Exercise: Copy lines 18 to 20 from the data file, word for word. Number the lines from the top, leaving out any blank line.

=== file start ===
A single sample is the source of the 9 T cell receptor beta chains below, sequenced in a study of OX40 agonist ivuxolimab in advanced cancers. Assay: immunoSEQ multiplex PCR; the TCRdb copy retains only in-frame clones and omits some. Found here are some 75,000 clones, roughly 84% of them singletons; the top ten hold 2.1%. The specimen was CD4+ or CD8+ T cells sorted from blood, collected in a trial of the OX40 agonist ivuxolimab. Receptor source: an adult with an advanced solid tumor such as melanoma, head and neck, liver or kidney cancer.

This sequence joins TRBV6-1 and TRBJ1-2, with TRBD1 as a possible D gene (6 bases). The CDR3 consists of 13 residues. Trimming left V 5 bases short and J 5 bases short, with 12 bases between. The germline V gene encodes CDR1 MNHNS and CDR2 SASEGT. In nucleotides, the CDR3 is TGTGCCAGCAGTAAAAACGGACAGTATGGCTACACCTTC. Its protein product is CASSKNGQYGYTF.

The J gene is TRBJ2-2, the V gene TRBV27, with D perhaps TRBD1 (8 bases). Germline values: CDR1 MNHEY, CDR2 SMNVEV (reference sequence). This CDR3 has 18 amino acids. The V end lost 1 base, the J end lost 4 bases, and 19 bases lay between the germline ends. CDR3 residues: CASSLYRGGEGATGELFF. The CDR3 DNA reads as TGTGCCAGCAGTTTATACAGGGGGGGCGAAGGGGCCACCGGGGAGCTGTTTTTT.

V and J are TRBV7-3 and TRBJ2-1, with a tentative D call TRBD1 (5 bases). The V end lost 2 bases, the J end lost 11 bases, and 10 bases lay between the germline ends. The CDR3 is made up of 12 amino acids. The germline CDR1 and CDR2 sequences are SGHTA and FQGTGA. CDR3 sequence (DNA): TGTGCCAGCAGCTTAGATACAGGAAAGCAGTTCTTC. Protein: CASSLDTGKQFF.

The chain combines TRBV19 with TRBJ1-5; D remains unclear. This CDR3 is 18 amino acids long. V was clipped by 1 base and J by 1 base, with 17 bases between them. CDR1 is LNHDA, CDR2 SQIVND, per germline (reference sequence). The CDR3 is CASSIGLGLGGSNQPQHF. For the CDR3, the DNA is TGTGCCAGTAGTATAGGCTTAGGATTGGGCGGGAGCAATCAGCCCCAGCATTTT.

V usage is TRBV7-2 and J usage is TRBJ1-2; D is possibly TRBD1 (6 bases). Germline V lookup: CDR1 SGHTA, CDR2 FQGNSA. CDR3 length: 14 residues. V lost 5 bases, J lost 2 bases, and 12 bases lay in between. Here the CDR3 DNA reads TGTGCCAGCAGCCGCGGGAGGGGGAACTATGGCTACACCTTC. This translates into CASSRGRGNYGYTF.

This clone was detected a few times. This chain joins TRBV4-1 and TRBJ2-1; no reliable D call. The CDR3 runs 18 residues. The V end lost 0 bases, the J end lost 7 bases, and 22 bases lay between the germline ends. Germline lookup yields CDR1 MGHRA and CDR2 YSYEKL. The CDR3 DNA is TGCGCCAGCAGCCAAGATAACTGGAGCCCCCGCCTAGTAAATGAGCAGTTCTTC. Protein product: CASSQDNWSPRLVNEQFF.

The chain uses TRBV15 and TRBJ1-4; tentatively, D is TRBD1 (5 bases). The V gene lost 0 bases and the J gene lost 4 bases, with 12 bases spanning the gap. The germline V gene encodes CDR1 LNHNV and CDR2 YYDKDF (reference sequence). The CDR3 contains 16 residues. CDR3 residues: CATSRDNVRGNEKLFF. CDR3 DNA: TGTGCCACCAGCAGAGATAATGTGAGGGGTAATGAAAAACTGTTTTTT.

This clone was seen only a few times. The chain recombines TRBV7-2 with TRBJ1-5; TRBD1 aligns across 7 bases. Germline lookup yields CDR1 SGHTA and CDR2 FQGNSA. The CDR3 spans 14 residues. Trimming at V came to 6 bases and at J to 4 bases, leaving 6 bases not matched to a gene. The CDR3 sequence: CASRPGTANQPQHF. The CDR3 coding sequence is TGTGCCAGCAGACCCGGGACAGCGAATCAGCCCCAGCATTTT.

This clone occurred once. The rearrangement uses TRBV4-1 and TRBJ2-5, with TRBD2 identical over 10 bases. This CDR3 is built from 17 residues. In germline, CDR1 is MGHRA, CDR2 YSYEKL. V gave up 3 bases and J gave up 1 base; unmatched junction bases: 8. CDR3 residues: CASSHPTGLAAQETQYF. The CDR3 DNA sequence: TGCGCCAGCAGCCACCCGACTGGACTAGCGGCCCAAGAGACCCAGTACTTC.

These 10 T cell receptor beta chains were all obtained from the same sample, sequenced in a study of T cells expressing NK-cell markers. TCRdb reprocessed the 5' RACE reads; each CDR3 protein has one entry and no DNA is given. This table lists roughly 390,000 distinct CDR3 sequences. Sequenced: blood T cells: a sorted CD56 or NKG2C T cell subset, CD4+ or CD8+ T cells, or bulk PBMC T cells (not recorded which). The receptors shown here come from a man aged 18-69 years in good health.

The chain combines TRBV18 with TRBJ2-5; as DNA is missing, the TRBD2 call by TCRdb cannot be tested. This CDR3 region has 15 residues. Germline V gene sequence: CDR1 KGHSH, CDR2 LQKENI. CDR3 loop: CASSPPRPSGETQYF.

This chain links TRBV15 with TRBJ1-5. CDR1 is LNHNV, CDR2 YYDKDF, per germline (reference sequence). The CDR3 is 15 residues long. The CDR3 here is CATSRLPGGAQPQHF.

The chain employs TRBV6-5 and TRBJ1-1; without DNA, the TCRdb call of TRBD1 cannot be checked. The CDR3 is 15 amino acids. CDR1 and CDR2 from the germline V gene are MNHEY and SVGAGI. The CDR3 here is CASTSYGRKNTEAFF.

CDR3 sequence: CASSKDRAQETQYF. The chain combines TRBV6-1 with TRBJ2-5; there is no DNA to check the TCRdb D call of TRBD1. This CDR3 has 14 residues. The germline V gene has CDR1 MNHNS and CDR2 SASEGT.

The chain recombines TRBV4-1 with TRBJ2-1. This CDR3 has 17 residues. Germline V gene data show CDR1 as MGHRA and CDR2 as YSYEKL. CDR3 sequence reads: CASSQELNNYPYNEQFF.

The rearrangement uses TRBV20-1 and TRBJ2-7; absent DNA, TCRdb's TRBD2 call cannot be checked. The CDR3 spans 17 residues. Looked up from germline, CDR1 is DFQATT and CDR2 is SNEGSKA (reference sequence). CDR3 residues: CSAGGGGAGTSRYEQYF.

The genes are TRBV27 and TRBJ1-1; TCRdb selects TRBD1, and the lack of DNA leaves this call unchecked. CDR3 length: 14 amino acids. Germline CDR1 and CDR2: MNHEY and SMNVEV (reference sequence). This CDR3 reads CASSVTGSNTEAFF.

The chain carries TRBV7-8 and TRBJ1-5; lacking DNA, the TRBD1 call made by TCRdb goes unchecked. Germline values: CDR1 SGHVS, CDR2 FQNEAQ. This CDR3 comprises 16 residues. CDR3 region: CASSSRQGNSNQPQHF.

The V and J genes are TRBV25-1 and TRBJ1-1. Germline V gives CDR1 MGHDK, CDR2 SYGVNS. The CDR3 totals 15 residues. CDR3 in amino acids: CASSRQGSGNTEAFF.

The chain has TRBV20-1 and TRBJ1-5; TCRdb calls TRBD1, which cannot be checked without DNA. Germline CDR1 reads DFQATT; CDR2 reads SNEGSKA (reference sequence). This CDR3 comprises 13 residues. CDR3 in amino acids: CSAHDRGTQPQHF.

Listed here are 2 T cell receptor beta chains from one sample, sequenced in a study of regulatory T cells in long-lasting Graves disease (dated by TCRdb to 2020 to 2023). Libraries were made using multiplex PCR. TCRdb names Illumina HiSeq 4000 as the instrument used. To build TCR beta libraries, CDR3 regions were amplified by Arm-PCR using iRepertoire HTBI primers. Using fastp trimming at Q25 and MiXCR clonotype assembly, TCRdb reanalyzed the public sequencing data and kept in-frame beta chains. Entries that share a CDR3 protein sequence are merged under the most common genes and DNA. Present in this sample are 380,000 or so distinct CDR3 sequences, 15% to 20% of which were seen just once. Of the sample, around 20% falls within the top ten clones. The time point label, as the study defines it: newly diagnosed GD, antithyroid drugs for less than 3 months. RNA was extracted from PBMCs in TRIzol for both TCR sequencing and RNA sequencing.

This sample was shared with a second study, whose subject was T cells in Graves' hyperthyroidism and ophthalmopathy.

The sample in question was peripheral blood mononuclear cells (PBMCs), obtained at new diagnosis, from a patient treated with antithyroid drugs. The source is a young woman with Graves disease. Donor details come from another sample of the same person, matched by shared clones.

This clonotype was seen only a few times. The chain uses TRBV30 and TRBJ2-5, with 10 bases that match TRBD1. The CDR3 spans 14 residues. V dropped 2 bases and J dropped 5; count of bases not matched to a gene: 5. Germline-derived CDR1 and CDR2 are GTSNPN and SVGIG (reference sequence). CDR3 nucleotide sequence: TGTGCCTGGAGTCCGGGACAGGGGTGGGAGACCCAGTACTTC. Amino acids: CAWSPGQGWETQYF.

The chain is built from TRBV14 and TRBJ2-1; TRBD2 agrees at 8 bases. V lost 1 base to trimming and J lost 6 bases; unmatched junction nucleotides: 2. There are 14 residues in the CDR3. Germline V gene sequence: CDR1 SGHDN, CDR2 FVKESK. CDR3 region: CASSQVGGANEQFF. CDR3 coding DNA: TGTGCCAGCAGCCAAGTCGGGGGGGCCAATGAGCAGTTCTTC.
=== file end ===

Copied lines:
The genes are TRBV27 and TRBJ1-1; TCRdb selects TRBD1, and the lack of DNA leaves this call unchecked. CDR3 length: 14 amino acids. Germline CDR1 and CDR2: MNHEY and SMNVEV (reference sequence). This CDR3 reads CASSVTGSNTEAFF.

The chain carries TRBV7-8 and TRBJ1-5; lacking DNA, the TRBD1 call made by TCRdb goes unchecked. Germline values: CDR1 SGHVS, CDR2 FQNEAQ. This CDR3 comprises 16 residues. CDR3 region: CASSSRQGNSNQPQHF.

The V and J genes are TRBV25-1 and TRBJ1-1. Germline V gives CDR1 MGHDK, CDR2 SYGVNS. The CDR3 totals 15 residues. CDR3 in amino acids: CASSRQGSGNTEAFF.